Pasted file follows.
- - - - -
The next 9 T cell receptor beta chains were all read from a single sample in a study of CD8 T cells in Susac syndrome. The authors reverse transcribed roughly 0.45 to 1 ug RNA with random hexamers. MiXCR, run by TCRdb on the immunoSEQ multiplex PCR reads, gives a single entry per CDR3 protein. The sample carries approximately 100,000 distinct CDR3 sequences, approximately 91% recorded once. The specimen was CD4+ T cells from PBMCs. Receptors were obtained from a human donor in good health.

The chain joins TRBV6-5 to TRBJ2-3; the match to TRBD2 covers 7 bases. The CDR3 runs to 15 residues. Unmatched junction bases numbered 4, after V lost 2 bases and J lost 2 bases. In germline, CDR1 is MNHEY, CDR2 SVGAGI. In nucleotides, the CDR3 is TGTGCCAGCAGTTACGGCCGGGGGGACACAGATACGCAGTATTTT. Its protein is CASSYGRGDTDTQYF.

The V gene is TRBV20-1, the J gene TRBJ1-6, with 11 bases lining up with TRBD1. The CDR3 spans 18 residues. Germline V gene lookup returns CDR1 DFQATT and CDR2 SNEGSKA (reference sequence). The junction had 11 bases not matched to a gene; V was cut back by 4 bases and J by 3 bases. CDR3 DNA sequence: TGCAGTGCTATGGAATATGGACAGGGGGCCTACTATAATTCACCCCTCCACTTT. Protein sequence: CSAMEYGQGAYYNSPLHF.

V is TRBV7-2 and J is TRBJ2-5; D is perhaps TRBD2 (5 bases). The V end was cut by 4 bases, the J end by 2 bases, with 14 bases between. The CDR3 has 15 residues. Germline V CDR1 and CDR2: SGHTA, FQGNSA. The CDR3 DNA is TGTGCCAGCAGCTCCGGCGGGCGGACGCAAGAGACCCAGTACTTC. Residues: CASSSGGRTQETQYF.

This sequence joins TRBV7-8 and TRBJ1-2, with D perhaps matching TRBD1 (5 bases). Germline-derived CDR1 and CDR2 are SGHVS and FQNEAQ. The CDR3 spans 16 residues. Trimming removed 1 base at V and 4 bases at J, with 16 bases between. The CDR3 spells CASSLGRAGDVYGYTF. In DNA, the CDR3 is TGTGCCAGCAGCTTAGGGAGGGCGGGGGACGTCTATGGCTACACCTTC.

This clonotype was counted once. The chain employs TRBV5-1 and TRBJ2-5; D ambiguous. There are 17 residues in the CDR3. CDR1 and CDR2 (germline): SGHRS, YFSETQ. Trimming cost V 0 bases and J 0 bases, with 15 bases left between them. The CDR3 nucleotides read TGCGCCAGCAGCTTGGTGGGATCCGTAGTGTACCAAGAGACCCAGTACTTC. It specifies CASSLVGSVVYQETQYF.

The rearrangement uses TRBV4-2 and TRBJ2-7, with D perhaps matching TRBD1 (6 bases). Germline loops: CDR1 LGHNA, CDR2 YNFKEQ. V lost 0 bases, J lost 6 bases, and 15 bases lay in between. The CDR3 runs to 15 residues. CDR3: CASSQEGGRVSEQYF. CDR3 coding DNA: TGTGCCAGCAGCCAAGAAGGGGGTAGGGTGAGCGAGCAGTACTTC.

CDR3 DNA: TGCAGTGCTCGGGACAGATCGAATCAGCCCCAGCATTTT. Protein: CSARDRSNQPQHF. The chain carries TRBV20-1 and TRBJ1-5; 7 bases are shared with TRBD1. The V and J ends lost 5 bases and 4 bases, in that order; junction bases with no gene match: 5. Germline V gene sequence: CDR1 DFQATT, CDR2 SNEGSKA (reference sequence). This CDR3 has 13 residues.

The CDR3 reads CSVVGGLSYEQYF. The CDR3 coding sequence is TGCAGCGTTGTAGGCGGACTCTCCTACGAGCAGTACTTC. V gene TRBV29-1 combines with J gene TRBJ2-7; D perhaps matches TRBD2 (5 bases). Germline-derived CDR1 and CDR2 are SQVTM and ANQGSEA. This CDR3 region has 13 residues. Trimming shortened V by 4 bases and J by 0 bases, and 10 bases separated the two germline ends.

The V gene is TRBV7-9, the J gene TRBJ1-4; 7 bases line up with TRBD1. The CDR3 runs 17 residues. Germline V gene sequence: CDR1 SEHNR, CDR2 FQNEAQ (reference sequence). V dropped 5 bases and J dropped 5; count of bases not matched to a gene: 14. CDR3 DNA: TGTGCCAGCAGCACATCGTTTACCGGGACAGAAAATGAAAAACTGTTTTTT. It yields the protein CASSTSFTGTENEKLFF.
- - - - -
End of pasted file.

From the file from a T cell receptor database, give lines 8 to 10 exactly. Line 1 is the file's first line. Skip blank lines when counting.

CDR3 DNA: TGCAGTGCTCGGGACAGATCGAATCAGCCCCAGCATTTT. Protein: CSARDRSNQPQHF. The chain carries TRBV20-1 and TRBJ1-5; 7 bases are shared with TRBD1. The V and J ends lost 5 bases and 4 bases, in that order; junction bases with no gene match: 5. Germline V gene sequence: CDR1 DFQATT, CDR2 SNEGSKA (reference sequence). This CDR3 has 13 residues.

The CDR3 reads CSVVGGLSYEQYF. The CDR3 coding sequence is TGCAGCGTTGTAGGCGGACTCTCCTACGAGCAGTACTTC. V gene TRBV29-1 combines with J gene TRBJ2-7; D perhaps matches TRBD2 (5 bases). Germline-derived CDR1 and CDR2 are SQVTM and ANQGSEA. This CDR3 region has 13 residues. Trimming shortened V by 4 bases and J by 0 bases, and 10 bases separated the two germline ends.

The V gene is TRBV7-9, the J gene TRBJ1-4; 7 bases line up with TRBD1. The CDR3 runs 17 residues. Germline V gene sequence: CDR1 SEHNR, CDR2 FQNEAQ (reference sequence). V dropped 5 bases and J dropped 5; count of bases not matched to a gene: 14. CDR3 DNA: TGTGCCAGCAGCACATCGTTTACCGGGACAGAAAATGAAAAACTGTTTTTT. It yields the protein CASSTSFTGTENEKLFF.